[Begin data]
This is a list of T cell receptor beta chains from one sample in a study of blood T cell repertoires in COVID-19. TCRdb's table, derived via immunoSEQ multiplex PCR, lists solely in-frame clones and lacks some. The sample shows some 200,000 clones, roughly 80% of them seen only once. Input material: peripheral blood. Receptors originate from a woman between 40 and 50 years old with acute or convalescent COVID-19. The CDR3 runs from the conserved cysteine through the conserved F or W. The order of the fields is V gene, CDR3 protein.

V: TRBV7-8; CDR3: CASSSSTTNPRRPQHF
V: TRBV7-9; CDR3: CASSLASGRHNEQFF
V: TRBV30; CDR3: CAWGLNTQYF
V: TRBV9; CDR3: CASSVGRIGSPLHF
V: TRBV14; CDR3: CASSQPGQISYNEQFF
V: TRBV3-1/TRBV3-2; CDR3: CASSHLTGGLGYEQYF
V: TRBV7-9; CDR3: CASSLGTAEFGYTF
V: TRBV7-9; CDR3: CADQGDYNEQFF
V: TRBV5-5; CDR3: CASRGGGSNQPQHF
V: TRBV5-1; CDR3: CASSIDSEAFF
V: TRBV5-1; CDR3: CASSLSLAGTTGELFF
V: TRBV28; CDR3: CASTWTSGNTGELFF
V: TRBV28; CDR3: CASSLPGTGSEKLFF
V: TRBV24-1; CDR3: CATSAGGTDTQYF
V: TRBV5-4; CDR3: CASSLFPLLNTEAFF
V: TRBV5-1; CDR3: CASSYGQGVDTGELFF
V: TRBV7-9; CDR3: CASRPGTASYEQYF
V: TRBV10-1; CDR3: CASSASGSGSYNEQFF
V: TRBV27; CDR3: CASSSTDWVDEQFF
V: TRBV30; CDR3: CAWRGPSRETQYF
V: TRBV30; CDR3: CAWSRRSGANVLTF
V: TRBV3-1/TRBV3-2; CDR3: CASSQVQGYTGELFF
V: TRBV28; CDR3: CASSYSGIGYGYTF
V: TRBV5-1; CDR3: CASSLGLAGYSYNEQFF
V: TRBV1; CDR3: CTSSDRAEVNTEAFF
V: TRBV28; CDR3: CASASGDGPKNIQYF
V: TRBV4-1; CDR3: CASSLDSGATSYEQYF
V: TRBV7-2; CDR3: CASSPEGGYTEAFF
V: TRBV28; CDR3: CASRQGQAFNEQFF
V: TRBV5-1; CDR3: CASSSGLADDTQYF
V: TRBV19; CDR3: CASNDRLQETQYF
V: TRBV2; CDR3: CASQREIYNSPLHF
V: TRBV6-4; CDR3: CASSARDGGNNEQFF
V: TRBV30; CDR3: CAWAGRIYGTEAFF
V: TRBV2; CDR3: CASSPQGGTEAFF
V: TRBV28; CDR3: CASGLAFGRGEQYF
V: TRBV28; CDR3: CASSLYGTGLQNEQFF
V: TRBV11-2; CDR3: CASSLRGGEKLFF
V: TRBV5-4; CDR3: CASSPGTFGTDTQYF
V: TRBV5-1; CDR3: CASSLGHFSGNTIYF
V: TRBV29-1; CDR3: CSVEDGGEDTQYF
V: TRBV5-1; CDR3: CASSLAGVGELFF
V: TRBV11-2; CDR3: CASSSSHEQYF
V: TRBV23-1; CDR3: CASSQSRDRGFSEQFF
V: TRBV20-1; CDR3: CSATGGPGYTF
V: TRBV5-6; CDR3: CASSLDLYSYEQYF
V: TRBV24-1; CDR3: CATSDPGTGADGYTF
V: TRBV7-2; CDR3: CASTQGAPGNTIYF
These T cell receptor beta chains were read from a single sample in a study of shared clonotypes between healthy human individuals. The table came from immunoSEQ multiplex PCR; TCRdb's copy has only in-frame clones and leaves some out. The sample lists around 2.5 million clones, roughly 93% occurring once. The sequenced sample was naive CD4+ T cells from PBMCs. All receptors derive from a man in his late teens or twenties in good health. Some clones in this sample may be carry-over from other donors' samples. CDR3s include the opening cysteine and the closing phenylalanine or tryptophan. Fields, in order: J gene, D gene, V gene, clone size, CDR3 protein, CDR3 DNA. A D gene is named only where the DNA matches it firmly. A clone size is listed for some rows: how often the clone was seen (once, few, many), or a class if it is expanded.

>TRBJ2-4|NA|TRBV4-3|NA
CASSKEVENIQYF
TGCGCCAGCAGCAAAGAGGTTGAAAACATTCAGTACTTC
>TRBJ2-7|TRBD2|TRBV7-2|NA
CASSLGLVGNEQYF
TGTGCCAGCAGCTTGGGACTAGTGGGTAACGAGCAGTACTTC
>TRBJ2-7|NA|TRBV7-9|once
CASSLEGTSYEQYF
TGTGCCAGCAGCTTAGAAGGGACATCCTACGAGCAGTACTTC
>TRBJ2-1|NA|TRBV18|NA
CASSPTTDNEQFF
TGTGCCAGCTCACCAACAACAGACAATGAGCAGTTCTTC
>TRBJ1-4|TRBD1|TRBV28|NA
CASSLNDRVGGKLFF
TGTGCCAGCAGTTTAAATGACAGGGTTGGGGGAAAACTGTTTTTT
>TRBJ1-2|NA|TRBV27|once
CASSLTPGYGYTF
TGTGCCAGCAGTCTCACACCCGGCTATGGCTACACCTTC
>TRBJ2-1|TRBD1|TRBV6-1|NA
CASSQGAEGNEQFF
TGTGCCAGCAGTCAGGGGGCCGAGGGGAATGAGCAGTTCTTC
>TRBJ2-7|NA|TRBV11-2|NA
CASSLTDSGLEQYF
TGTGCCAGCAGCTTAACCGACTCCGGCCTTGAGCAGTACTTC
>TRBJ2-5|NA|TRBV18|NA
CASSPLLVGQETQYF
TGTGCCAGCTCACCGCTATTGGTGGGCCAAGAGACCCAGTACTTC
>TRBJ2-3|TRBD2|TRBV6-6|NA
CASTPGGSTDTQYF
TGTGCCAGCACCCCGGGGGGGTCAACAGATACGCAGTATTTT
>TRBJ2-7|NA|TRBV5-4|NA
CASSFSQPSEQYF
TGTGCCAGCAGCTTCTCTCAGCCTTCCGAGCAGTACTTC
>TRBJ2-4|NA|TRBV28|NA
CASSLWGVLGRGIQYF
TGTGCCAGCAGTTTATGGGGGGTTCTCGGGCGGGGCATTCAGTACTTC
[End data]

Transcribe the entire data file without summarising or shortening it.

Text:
This is a list of T cell receptor beta chains from one sample in a study of blood T cell repertoires in COVID-19. TCRdb's table, derived via immunoSEQ multiplex PCR, lists solely in-frame clones and lacks some. The sample shows some 200,000 clones, roughly 80% of them seen only once. Input material: peripheral blood. Receptors originate from a woman between 40 and 50 years old with acute or convalescent COVID-19. The CDR3 runs from the conserved cysteine through the conserved F or W. The order of the fields is V gene, CDR3 protein.

V: TRBV7-8; CDR3: CASSSSTTNPRRPQHF
V: TRBV7-9; CDR3: CASSLASGRHNEQFF
V: TRBV30; CDR3: CAWGLNTQYF
V: TRBV9; CDR3: CASSVGRIGSPLHF
V: TRBV14; CDR3: CASSQPGQISYNEQFF
V: TRBV3-1/TRBV3-2; CDR3: CASSHLTGGLGYEQYF
V: TRBV7-9; CDR3: CASSLGTAEFGYTF
V: TRBV7-9; CDR3: CADQGDYNEQFF
V: TRBV5-5; CDR3: CASRGGGSNQPQHF
V: TRBV5-1; CDR3: CASSIDSEAFF
V: TRBV5-1; CDR3: CASSLSLAGTTGELFF
V: TRBV28; CDR3: CASTWTSGNTGELFF
V: TRBV28; CDR3: CASSLPGTGSEKLFF
V: TRBV24-1; CDR3: CATSAGGTDTQYF
V: TRBV5-4; CDR3: CASSLFPLLNTEAFF
V: TRBV5-1; CDR3: CASSYGQGVDTGELFF
V: TRBV7-9; CDR3: CASRPGTASYEQYF
V: TRBV10-1; CDR3: CASSASGSGSYNEQFF
V: TRBV27; CDR3: CASSSTDWVDEQFF
V: TRBV30; CDR3: CAWRGPSRETQYF
V: TRBV30; CDR3: CAWSRRSGANVLTF
V: TRBV3-1/TRBV3-2; CDR3: CASSQVQGYTGELFF
V: TRBV28; CDR3: CASSYSGIGYGYTF
V: TRBV5-1; CDR3: CASSLGLAGYSYNEQFF
V: TRBV1; CDR3: CTSSDRAEVNTEAFF
V: TRBV28; CDR3: CASASGDGPKNIQYF
V: TRBV4-1; CDR3: CASSLDSGATSYEQYF
V: TRBV7-2; CDR3: CASSPEGGYTEAFF
V: TRBV28; CDR3: CASRQGQAFNEQFF
V: TRBV5-1; CDR3: CASSSGLADDTQYF
V: TRBV19; CDR3: CASNDRLQETQYF
V: TRBV2; CDR3: CASQREIYNSPLHF
V: TRBV6-4; CDR3: CASSARDGGNNEQFF
V: TRBV30; CDR3: CAWAGRIYGTEAFF
V: TRBV2; CDR3: CASSPQGGTEAFF
V: TRBV28; CDR3: CASGLAFGRGEQYF
V: TRBV28; CDR3: CASSLYGTGLQNEQFF
V: TRBV11-2; CDR3: CASSLRGGEKLFF
V: TRBV5-4; CDR3: CASSPGTFGTDTQYF
V: TRBV5-1; CDR3: CASSLGHFSGNTIYF
V: TRBV29-1; CDR3: CSVEDGGEDTQYF
V: TRBV5-1; CDR3: CASSLAGVGELFF
V: TRBV11-2; CDR3: CASSSSHEQYF
V: TRBV23-1; CDR3: CASSQSRDRGFSEQFF
V: TRBV20-1; CDR3: CSATGGPGYTF
V: TRBV5-6; CDR3: CASSLDLYSYEQYF
V: TRBV24-1; CDR3: CATSDPGTGADGYTF
V: TRBV7-2; CDR3: CASTQGAPGNTIYF
These T cell receptor beta chains were read from a single sample in a study of shared clonotypes between healthy human individuals. The table came from immunoSEQ multiplex PCR; TCRdb's copy has only in-frame clones and leaves some out. The sample lists around 2.5 million clones, roughly 93% occurring once. The sequenced sample was naive CD4+ T cells from PBMCs. All receptors derive from a man in his late teens or twenties in good health. Some clones in this sample may be carry-over from other donors' samples. CDR3s include the opening cysteine and the closing phenylalanine or tryptophan. Fields, in order: J gene, D gene, V gene, clone size, CDR3 protein, CDR3 DNA. A D gene is named only where the DNA matches it firmly. A clone size is listed for some rows: how often the clone was seen (once, few, many), or a class if it is expanded.

>TRBJ2-4|NA|TRBV4-3|NA
CASSKEVENIQYF
TGCGCCAGCAGCAAAGAGGTTGAAAACATTCAGTACTTC
>TRBJ2-7|TRBD2|TRBV7-2|NA
CASSLGLVGNEQYF
TGTGCCAGCAGCTTGGGACTAGTGGGTAACGAGCAGTACTTC
>TRBJ2-7|NA|TRBV7-9|once
CASSLEGTSYEQYF
TGTGCCAGCAGCTTAGAAGGGACATCCTACGAGCAGTACTTC
>TRBJ2-1|NA|TRBV18|NA
CASSPTTDNEQFF
TGTGCCAGCTCACCAACAACAGACAATGAGCAGTTCTTC
>TRBJ1-4|TRBD1|TRBV28|NA
CASSLNDRVGGKLFF
TGTGCCAGCAGTTTAAATGACAGGGTTGGGGGAAAACTGTTTTTT
>TRBJ1-2|NA|TRBV27|once
CASSLTPGYGYTF
TGTGCCAGCAGTCTCACACCCGGCTATGGCTACACCTTC
>TRBJ2-1|TRBD1|TRBV6-1|NA
CASSQGAEGNEQFF
TGTGCCAGCAGTCAGGGGGCCGAGGGGAATGAGCAGTTCTTC
>TRBJ2-7|NA|TRBV11-2|NA
CASSLTDSGLEQYF
TGTGCCAGCAGCTTAACCGACTCCGGCCTTGAGCAGTACTTC
>TRBJ2-5|NA|TRBV18|NA
CASSPLLVGQETQYF
TGTGCCAGCTCACCGCTATTGGTGGGCCAAGAGACCCAGTACTTC
>TRBJ2-3|TRBD2|TRBV6-6|NA
CASTPGGSTDTQYF
TGTGCCAGCACCCCGGGGGGGTCAACAGATACGCAGTATTTT
>TRBJ2-7|NA|TRBV5-4|NA
CASSFSQPSEQYF
TGTGCCAGCAGCTTCTCTCAGCCTTCCGAGCAGTACTTC
>TRBJ2-4|NA|TRBV28|NA
CASSLWGVLGRGIQYF
TGTGCCAGCAGTTTATGGGGGGTTCTCGGGCGGGGCATTCAGTACTTC